We all have the same amount of time, so why do some people seem to be able to get so much done in a single day? What do they know about productivity that we don’t? Can procrastination be a thing of the past?
Science has shown that some people have a genetic abnormality that seems to allow them to thrive on only four hours of sleep. Most of us don’t have that gene, so reducing sleep to gain more waking hours is not the answer long term. In fact, many successful people, including Arianna Huffington and Bill Gates, value sleep above many other parts of working life. This post is not about sleeping less to create more time. If you haven’t already guessed, that’s unhealthy and unsustainable. Today we’re talking about being more productive in the time you have.
Straight up. If you’re snoozing for half an hour each morning, you’re probably not getting enough sleep. Snoozing is wasted time. You’re not getting quality sleep and you’re not being productive. It’s a waste! Set your alarm half an hour later to benefit from more sleep, then get straight out of bed. Go to bed a bit earlier and train yourself to get out of bed within a couple of minutes of waking up.
Kevin Systrom, the creator of Instagram, has spoken many times about his “five minute rule” where he simply makes a deal with himself that if he feels like he is avoiding a task, he’ll do just five minutes of it. Try it. Boost your productivity by setting a timer for five minutes and do as much as you can in that time. Chances are, after five minutes you’ll be in the groove and keep going. Even if you decide to stop, at least you’ve got five minutes of solid work done, which is better than nothing.
The Five Second Rule
Nope, this isn’t giving you the chance to do a task for five seconds; even I don’t think that would work. This one comes from Mel Robbins who believes that when we have an instinct to move towards a goal, we should act on it within five seconds before our brain talks us out of it. When you think about taking an action, she suggests you countdown to yourself, “5 – 4 – 3 – 2 – 1 – Go” and just take the action.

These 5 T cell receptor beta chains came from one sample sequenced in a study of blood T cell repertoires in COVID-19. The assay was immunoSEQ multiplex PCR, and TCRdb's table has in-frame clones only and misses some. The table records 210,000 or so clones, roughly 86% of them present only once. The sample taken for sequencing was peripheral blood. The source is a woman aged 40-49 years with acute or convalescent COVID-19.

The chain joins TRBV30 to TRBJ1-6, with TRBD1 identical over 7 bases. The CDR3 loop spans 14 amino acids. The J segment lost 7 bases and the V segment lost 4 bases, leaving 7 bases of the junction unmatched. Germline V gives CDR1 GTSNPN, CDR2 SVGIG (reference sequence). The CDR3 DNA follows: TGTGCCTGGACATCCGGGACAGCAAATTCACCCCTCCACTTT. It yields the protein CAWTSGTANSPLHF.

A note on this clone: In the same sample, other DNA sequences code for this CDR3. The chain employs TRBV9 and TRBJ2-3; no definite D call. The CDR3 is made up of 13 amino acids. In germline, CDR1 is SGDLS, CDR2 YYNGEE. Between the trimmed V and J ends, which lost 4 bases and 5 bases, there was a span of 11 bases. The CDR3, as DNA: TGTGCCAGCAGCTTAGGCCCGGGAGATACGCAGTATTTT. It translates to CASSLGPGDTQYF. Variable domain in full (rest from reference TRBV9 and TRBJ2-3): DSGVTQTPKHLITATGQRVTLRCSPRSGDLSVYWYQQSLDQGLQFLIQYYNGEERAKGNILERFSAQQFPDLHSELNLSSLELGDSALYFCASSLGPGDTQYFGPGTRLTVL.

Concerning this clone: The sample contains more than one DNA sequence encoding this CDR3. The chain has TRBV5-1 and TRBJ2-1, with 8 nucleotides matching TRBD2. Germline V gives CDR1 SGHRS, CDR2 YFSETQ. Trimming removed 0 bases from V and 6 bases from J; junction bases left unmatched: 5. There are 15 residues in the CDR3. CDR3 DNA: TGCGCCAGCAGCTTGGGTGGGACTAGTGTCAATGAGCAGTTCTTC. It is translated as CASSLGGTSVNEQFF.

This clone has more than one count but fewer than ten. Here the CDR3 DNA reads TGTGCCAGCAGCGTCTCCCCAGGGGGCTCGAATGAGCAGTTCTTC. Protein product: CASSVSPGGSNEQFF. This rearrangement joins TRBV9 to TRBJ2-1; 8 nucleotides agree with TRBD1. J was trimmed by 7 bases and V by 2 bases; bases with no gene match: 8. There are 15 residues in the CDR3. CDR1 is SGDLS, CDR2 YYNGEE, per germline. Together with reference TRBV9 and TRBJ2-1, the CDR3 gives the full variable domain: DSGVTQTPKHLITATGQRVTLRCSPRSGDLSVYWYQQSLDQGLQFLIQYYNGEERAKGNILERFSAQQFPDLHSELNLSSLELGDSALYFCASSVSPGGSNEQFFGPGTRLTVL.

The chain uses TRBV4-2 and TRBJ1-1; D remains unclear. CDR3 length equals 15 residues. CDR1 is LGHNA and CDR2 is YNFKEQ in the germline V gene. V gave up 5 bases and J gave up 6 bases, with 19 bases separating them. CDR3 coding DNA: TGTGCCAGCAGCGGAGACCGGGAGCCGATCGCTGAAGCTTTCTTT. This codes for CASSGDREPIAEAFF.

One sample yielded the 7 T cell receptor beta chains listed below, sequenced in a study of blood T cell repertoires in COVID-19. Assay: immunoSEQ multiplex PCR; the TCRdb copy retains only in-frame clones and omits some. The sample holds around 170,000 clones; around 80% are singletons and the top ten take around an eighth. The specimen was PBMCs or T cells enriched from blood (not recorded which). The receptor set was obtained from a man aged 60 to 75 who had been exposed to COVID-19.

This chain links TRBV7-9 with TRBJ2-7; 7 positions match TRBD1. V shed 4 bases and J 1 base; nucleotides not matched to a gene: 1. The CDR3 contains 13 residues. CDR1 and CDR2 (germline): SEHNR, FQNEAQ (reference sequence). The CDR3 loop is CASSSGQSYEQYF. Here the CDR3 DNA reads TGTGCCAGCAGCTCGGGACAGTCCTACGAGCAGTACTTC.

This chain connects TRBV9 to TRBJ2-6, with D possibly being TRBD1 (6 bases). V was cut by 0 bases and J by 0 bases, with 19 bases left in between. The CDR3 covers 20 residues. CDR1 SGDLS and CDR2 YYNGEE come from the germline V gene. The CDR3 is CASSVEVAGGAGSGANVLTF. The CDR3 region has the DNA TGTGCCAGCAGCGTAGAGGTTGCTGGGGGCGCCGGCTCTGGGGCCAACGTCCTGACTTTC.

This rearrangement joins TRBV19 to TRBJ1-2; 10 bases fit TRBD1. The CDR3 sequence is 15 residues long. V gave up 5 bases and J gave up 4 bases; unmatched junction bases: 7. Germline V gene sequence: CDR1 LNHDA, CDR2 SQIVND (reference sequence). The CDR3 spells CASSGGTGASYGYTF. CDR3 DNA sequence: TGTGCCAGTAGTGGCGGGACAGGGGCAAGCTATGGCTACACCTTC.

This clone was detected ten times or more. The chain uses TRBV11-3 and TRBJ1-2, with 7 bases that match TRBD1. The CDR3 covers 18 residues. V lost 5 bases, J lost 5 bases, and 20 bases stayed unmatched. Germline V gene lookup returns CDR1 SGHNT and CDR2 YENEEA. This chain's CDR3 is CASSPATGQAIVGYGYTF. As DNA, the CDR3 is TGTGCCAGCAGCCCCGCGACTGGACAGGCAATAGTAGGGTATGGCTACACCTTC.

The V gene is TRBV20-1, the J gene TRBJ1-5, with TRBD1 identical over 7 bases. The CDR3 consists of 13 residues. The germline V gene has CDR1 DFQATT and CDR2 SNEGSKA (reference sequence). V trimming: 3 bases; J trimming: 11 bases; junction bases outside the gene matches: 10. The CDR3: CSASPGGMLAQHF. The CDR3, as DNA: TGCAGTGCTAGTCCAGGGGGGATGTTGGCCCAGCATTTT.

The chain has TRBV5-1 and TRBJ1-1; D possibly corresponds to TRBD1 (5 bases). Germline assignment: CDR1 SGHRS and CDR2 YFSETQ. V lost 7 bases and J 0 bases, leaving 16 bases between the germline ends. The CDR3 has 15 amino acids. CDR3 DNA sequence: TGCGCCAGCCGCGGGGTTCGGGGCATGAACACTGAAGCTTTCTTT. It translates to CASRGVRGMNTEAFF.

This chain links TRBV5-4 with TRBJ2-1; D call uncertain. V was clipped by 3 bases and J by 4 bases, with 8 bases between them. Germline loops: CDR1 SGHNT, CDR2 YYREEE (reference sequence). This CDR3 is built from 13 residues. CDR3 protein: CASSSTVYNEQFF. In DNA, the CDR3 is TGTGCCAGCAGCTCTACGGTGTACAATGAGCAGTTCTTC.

Robbins is a fan of physically moving when you say go. This distracts your brain and stops you talking yourself out of action. Here’s how it works: You’re thinking it’s time to get fit: 5 – 4 – 3 – 2 – 1… Pick up the phone and join a gym, book a PT session or make some other commitment to go. You’re goal is to get a new job: 5 – 4 – 3 – 2 – 1… Submit your application. You don’t want to snooze anymore: 5 – 4 – 3 – 2 – 1… Get out of bed. You just want to be healthier: 5 – 4 – 3 – 2 – 1… drink a glass of water.There is some neuroscience to support this rule, and that physical movement activates your brain’s prefrontal cortex. For now, just know that it will take you out of autopilot, and your autopilot is currently set to make excuses why you shouldn’t go for your goal. Shut that down!
The One Thing
Consider this: What’s the one thing you can do today to take you towards your goal that will make all other actions easier or unnecessary? That’s the One Thing you need to do: First and above all else. Just get that done. This comes from Gary Keller and Jay Papasan’s book of the same name, and is based on the idea that multitasking is a flawed approach. Is there one thing you can do today that will move you closer to your goal? It’s probably not the most fun thing; in fact, it’s probably the thing you’ve been avoiding. Be honest with yourself. You probably know what it is. Do that. Productivity isn’t about doing more things, it’s about doing the important things.
The Pomodoro Technique
Often tasks will expand to fill the time allotted to them. Humans seem to dislike “spare” time, so we busy ourselves with things that can be done more quickly. You know the people who leave assignments to the night before they are due because they, “work well under pressure”? That would be fine if the only time allocated to the task was the time used, but usually they have wasted time procrastinating. They’re rushing with the task, but they haven’t adequately used the time spent not working on their goal.
This productivity hack builds on the five minute rule, but works in half hour sections. You do 25 minutes of work and take a five minute break, then repeat. Something about the time pressure of the 25 minutes makes you far more focused and productive. It sounds too simple to work, but it really does and plenty of successful people use this every day. After four rounds, give yourself a longer, 15 or 20 minute break. Pay attention to how much more you are getting done.
Make a conscious effort to try some of these techniques. If they work for you to increase productivity, keep doing them.